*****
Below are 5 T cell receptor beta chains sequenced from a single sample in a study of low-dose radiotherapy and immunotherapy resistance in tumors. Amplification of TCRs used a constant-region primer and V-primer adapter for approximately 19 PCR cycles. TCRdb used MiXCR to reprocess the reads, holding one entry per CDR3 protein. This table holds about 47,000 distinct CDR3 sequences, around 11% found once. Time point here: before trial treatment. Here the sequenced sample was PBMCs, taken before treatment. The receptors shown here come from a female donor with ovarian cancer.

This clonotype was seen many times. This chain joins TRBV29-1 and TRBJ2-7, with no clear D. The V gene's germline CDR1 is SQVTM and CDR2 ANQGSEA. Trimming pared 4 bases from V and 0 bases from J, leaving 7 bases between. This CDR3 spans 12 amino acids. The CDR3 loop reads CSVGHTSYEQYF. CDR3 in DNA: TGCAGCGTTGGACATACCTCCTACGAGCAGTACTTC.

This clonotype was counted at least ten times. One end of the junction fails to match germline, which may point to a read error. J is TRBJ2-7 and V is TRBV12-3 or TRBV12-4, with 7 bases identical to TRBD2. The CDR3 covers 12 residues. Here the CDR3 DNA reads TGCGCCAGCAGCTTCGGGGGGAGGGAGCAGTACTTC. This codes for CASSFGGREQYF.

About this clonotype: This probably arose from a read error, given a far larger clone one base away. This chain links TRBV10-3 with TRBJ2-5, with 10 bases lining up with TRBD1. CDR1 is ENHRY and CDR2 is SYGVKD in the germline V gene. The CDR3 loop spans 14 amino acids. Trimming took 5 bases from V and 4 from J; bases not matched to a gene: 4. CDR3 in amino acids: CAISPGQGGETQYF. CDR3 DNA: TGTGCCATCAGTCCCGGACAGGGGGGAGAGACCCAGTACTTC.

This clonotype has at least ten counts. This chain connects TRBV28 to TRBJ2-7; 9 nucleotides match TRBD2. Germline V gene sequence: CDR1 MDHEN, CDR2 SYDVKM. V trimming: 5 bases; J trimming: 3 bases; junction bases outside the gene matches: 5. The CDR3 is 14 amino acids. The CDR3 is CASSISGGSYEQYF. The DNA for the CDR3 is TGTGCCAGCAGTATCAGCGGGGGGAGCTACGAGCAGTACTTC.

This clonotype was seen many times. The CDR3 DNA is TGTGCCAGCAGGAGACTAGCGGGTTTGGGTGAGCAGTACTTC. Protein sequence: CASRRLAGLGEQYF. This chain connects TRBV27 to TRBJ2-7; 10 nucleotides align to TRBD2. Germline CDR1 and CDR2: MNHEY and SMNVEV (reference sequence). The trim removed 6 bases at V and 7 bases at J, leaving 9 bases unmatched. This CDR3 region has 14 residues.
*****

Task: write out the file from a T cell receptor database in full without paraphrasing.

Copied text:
Below are 5 T cell receptor beta chains sequenced from a single sample in a study of low-dose radiotherapy and immunotherapy resistance in tumors. Amplification of TCRs used a constant-region primer and V-primer adapter for approximately 19 PCR cycles. TCRdb used MiXCR to reprocess the reads, holding one entry per CDR3 protein. This table holds about 47,000 distinct CDR3 sequences, around 11% found once. Time point here: before trial treatment. Here the sequenced sample was PBMCs, taken before treatment. The receptors shown here come from a female donor with ovarian cancer.

This clonotype was seen many times. This chain joins TRBV29-1 and TRBJ2-7, with no clear D. The V gene's germline CDR1 is SQVTM and CDR2 ANQGSEA. Trimming pared 4 bases from V and 0 bases from J, leaving 7 bases between. This CDR3 spans 12 amino acids. The CDR3 loop reads CSVGHTSYEQYF. CDR3 in DNA: TGCAGCGTTGGACATACCTCCTACGAGCAGTACTTC.

This clonotype was counted at least ten times. One end of the junction fails to match germline, which may point to a read error. J is TRBJ2-7 and V is TRBV12-3 or TRBV12-4, with 7 bases identical to TRBD2. The CDR3 covers 12 residues. Here the CDR3 DNA reads TGCGCCAGCAGCTTCGGGGGGAGGGAGCAGTACTTC. This codes for CASSFGGREQYF.

About this clonotype: This probably arose from a read error, given a far larger clone one base away. This chain links TRBV10-3 with TRBJ2-5, with 10 bases lining up with TRBD1. CDR1 is ENHRY and CDR2 is SYGVKD in the germline V gene. The CDR3 loop spans 14 amino acids. Trimming took 5 bases from V and 4 from J; bases not matched to a gene: 4. CDR3 in amino acids: CAISPGQGGETQYF. CDR3 DNA: TGTGCCATCAGTCCCGGACAGGGGGGAGAGACCCAGTACTTC.

This clonotype has at least ten counts. This chain connects TRBV28 to TRBJ2-7; 9 nucleotides match TRBD2. Germline V gene sequence: CDR1 MDHEN, CDR2 SYDVKM. V trimming: 5 bases; J trimming: 3 bases; junction bases outside the gene matches: 5. The CDR3 is 14 amino acids. The CDR3 is CASSISGGSYEQYF. The DNA for the CDR3 is TGTGCCAGCAGTATCAGCGGGGGGAGCTACGAGCAGTACTTC.

This clonotype was seen many times. The CDR3 DNA is TGTGCCAGCAGGAGACTAGCGGGTTTGGGTGAGCAGTACTTC. Protein sequence: CASRRLAGLGEQYF. This chain connects TRBV27 to TRBJ2-7; 10 nucleotides align to TRBD2. Germline CDR1 and CDR2: MNHEY and SMNVEV (reference sequence). The trim removed 6 bases at V and 7 bases at J, leaving 9 bases unmatched. This CDR3 region has 14 residues.